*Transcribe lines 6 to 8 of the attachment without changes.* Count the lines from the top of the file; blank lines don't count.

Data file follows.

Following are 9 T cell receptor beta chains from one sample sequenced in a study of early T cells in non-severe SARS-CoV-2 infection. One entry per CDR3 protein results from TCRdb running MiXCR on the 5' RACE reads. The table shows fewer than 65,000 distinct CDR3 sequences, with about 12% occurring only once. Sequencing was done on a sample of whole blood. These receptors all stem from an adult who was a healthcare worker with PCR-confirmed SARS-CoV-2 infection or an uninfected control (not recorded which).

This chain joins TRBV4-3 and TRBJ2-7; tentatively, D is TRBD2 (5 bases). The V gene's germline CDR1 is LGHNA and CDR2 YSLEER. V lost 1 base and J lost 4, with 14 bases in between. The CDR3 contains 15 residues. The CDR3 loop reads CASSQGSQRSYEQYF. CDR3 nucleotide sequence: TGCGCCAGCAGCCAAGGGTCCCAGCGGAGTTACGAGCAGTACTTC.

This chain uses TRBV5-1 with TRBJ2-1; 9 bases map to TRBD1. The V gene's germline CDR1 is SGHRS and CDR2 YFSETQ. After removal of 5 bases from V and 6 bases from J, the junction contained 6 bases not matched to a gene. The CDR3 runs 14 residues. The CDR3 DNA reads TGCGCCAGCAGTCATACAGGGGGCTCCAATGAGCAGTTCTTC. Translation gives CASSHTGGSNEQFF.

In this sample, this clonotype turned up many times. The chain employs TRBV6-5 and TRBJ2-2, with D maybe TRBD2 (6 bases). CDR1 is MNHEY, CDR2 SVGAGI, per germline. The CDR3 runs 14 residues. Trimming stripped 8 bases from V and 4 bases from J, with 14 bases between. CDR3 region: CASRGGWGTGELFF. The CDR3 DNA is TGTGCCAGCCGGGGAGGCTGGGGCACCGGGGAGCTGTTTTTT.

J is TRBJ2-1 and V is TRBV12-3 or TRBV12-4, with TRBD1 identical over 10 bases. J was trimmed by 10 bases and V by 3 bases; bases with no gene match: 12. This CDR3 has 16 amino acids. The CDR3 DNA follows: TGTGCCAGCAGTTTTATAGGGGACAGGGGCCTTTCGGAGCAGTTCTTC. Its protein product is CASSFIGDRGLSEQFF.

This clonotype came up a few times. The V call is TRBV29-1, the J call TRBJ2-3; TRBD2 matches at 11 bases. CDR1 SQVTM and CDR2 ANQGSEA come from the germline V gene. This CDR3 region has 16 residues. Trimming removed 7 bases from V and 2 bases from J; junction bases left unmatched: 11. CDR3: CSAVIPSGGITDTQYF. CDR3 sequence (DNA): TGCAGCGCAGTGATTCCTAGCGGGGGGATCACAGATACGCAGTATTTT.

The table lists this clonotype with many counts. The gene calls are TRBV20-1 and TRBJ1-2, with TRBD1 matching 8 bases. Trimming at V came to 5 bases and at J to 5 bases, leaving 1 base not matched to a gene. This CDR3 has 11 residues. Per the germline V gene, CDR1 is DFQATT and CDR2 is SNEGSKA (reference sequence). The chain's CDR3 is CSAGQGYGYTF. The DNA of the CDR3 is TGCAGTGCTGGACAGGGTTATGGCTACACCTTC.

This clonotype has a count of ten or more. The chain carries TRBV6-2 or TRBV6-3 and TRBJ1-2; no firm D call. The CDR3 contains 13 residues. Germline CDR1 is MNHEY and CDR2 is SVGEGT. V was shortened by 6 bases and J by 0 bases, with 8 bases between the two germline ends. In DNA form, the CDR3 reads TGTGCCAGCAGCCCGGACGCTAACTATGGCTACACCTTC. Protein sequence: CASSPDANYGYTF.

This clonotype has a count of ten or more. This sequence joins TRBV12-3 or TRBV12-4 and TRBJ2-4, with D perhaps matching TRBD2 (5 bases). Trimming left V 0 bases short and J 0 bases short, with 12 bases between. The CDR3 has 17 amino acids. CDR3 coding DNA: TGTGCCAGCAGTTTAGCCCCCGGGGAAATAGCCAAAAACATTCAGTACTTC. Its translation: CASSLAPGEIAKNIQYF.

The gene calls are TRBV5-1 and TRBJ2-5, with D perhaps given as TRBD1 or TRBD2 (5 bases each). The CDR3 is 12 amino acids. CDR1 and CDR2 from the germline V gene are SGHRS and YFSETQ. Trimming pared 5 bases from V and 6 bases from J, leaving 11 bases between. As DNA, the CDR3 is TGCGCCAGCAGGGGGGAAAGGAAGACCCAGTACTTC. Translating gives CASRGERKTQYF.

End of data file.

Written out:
This clonotype came up a few times. The V call is TRBV29-1, the J call TRBJ2-3; TRBD2 matches at 11 bases. CDR1 SQVTM and CDR2 ANQGSEA come from the germline V gene. This CDR3 region has 16 residues. Trimming removed 7 bases from V and 2 bases from J; junction bases left unmatched: 11. CDR3: CSAVIPSGGITDTQYF. CDR3 sequence (DNA): TGCAGCGCAGTGATTCCTAGCGGGGGGATCACAGATACGCAGTATTTT.

The table lists this clonotype with many counts. The gene calls are TRBV20-1 and TRBJ1-2, with TRBD1 matching 8 bases. Trimming at V came to 5 bases and at J to 5 bases, leaving 1 base not matched to a gene. This CDR3 has 11 residues. Per the germline V gene, CDR1 is DFQATT and CDR2 is SNEGSKA (reference sequence). The chain's CDR3 is CSAGQGYGYTF. The DNA of the CDR3 is TGCAGTGCTGGACAGGGTTATGGCTACACCTTC.

This clonotype has a count of ten or more. The chain carries TRBV6-2 or TRBV6-3 and TRBJ1-2; no firm D call. The CDR3 contains 13 residues. Germline CDR1 is MNHEY and CDR2 is SVGEGT. V was shortened by 6 bases and J by 0 bases, with 8 bases between the two germline ends. In DNA form, the CDR3 reads TGTGCCAGCAGCCCGGACGCTAACTATGGCTACACCTTC. Protein sequence: CASSPDANYGYTF.